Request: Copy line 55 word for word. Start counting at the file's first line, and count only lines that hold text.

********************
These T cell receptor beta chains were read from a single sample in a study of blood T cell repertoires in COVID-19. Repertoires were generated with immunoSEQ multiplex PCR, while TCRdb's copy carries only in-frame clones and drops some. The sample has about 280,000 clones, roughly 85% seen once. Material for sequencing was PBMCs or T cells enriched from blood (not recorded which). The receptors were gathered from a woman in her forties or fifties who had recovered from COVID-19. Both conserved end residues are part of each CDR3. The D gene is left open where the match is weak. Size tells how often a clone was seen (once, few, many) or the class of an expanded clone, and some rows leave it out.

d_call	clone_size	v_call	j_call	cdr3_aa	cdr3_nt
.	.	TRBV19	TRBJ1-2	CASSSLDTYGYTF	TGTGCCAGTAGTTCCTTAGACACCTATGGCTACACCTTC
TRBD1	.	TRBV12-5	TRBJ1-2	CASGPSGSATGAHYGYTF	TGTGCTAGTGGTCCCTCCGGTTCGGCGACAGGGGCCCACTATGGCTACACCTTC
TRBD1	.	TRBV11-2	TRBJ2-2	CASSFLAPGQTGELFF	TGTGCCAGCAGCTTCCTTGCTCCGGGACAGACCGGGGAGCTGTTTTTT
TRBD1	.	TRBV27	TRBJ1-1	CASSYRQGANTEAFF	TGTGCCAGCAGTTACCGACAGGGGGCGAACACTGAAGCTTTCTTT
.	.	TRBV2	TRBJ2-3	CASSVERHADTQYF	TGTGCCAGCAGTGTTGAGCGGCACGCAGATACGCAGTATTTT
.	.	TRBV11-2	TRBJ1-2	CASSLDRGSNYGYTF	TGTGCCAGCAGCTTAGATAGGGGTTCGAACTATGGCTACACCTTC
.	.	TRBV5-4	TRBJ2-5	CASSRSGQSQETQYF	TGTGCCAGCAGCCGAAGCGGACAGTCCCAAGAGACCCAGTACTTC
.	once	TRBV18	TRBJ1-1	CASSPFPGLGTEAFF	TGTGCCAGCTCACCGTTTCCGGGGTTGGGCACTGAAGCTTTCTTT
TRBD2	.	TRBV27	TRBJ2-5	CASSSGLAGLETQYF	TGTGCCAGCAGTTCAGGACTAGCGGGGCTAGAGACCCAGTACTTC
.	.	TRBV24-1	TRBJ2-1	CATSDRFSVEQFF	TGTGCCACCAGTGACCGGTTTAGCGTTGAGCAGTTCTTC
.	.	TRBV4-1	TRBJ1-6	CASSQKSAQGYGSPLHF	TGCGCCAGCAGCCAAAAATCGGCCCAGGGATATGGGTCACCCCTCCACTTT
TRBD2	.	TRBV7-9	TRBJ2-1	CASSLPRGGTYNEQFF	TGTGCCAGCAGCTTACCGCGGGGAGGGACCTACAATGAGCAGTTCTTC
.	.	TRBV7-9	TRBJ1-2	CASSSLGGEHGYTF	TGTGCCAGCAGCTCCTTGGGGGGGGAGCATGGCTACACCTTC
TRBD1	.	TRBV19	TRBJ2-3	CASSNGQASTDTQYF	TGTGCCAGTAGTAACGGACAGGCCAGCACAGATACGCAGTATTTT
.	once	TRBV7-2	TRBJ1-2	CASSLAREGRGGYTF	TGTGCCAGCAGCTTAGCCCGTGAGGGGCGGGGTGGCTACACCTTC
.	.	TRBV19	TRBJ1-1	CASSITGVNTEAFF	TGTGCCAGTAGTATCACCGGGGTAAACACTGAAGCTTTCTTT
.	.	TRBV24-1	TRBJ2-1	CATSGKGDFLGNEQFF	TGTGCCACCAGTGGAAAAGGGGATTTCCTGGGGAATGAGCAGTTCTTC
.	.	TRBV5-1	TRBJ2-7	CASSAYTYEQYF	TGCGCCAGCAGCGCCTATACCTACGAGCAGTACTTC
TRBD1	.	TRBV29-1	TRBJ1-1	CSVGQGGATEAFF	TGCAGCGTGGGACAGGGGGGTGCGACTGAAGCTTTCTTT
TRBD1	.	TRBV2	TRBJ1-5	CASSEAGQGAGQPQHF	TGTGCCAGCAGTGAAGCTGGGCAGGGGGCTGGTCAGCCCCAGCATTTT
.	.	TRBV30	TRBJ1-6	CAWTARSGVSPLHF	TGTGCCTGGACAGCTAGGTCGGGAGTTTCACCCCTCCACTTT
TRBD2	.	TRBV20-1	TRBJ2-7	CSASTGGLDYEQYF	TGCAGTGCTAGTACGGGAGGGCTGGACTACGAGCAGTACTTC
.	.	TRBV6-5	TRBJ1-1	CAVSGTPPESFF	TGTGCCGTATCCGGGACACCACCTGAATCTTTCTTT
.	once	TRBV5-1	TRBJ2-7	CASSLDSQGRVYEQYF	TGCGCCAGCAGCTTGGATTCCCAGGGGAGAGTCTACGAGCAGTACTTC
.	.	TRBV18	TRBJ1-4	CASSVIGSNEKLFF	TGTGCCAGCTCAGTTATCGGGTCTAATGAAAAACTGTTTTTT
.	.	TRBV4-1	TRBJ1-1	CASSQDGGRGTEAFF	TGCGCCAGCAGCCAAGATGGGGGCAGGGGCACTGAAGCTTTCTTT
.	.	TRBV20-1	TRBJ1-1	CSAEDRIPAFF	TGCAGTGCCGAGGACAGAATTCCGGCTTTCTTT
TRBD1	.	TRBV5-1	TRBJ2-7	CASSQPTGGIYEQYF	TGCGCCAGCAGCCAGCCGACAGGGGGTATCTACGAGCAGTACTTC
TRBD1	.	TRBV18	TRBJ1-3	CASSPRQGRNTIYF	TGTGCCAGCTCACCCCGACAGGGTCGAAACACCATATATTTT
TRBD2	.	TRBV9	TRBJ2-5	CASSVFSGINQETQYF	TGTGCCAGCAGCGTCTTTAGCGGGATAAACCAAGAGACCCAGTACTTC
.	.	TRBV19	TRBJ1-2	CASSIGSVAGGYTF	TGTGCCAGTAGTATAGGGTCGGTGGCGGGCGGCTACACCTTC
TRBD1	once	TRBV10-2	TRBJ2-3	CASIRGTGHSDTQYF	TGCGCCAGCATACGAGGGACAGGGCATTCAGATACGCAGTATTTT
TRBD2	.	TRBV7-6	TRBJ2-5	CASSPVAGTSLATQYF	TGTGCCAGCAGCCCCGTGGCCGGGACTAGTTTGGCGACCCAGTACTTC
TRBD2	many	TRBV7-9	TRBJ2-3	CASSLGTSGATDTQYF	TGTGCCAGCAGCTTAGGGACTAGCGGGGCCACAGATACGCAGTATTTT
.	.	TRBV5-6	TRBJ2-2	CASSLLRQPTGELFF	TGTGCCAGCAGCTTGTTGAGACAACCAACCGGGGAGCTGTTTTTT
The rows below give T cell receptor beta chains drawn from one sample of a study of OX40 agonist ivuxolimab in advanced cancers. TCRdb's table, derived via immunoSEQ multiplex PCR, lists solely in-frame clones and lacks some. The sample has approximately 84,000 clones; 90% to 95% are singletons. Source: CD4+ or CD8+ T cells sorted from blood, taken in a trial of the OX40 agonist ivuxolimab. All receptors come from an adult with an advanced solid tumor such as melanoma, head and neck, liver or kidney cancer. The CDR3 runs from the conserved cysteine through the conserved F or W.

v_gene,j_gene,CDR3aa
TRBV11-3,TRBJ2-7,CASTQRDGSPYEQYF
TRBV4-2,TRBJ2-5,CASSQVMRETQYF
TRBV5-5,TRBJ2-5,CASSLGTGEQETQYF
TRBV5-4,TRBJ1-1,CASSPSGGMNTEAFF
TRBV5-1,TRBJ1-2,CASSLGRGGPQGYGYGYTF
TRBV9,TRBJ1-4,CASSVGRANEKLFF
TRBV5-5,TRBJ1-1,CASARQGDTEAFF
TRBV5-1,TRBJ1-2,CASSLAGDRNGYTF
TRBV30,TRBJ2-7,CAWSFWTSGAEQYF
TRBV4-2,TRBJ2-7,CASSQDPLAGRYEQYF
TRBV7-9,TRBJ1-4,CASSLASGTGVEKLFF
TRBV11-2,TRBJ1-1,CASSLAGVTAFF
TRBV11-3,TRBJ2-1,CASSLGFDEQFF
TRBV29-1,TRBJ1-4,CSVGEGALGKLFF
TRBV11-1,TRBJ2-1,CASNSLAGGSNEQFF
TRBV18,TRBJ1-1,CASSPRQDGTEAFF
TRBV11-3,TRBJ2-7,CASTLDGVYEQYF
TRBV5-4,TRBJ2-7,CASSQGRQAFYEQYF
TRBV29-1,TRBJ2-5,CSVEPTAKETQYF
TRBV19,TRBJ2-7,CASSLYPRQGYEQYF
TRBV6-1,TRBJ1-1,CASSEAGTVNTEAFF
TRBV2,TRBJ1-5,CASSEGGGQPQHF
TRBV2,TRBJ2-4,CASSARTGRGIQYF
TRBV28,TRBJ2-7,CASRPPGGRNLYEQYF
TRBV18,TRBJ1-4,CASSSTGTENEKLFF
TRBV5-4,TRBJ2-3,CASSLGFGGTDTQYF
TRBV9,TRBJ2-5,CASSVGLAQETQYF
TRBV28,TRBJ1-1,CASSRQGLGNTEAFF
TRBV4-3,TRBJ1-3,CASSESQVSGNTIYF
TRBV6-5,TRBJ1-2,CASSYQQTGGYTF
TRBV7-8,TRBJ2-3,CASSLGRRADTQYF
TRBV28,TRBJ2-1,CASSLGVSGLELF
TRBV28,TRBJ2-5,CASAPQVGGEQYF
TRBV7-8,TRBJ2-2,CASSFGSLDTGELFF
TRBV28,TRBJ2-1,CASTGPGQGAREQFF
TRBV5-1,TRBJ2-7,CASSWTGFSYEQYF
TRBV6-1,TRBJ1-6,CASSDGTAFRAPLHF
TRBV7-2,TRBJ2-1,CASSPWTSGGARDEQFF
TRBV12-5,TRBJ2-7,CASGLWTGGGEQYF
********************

TRBV18,TRBJ1-1,CASSPRQDGTEAFF